Speak up even when your voice shakes, even when your voice trembles, even when it’s difficult.
Kingswood College recently week hosted the inaugural Uyinene Mrwetyana Commemorative Lecture in partnership with the Uyinene Mrwetyana Foundation.
The annual event, held for the first time on Monday, 29 March 2021, is intended to celebrate the life and legacy of Uyinene around the time of her birthday each year – “a keen academic, a born leader, a talented musician, a smile that lit up a whole room – this was Uyinene Mrwetyana” the school said in a statement.
Uyinene was raped and murdered in Claremont, Cape Town, on 24 August 2019. Aged 19, she was a student at the University of Cape Town. She completed her matric at Kingswood College.
Uyinene was known to be inquisitive, forthright and vocal about South Africa’s social ills.
“Although the Uyinene Mrwetyana Foundation was born out of tragedy, the Foundation serves as a vehicle to champion those who find themselves voiceless and provides a platform from which individuals can feel safe to speak out, to stand up and to hopefully, make meaningful changes to society,” the school said.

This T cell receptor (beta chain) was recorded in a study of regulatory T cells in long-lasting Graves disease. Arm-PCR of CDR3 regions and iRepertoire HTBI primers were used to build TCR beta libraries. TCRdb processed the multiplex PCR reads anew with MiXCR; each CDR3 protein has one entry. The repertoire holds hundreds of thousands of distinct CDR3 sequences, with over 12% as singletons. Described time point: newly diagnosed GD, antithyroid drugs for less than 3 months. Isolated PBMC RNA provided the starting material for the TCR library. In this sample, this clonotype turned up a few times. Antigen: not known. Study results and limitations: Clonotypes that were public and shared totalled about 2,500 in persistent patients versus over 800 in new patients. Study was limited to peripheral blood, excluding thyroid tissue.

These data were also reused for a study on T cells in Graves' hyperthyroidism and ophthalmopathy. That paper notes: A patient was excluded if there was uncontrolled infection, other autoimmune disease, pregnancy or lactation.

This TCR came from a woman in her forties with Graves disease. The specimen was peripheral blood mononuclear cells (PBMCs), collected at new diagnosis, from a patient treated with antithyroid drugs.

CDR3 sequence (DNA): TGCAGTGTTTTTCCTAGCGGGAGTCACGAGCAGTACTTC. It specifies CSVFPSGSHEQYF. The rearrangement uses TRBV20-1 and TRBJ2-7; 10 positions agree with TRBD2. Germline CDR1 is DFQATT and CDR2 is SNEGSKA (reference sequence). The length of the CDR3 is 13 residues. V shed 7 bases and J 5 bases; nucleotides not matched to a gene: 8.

In 2020, Kingswood College partnered with the Foundation to facilitate conversations with pupils from Grade 6 to Matric to talk about gender based violence.
At the Commemorative Lecture held on Monday 29 March, Kingswood College Head, Dr Colleen Vassiliou, renewed Kingswood’s commitment to partner with the Foundation and its work and handed over funds raised by Kingswood learners last year.
Keynote speaker for the inaugural lecture was Dr Alude Mahali, a Chief Research Specialist in the Inclusive Economic Development (IED) Programme at the Human Sciences Research Council (HSRC) and who also serves on the advisory committee of the Foundation.
Her talk emphasised that gender based violence and other social injustices are not issues the Foundation or an individual can tackle in insolation.
“Each one of us has a responsibility to do what we can, wherever we can. We must not be silent. We must speak up when we are called upon to do so. Speak up even when your voice shakes, even when your voice trembles, even when it’s difficult. Be fair, remain open, remain committed to listening to viewpoints that are different from your own and be inquisitive about that difference,” Mahali said.
Mahali challenged those in attendance to learn how to listen and engage with others on a deeper, and more meaningful level. “It is in these uncomfortable spaces where we grow and learn the most,” she said. “We must learn to not fear change and we must be willing to have our own ideologies challenged when having difficult conversations. Together we can work toward creating a safer and more equal South Africa.”
Mahali said Uyinene’s legacy was one of “activism, of change, of empathy, of hope, of honesty, of compassion and of justice”.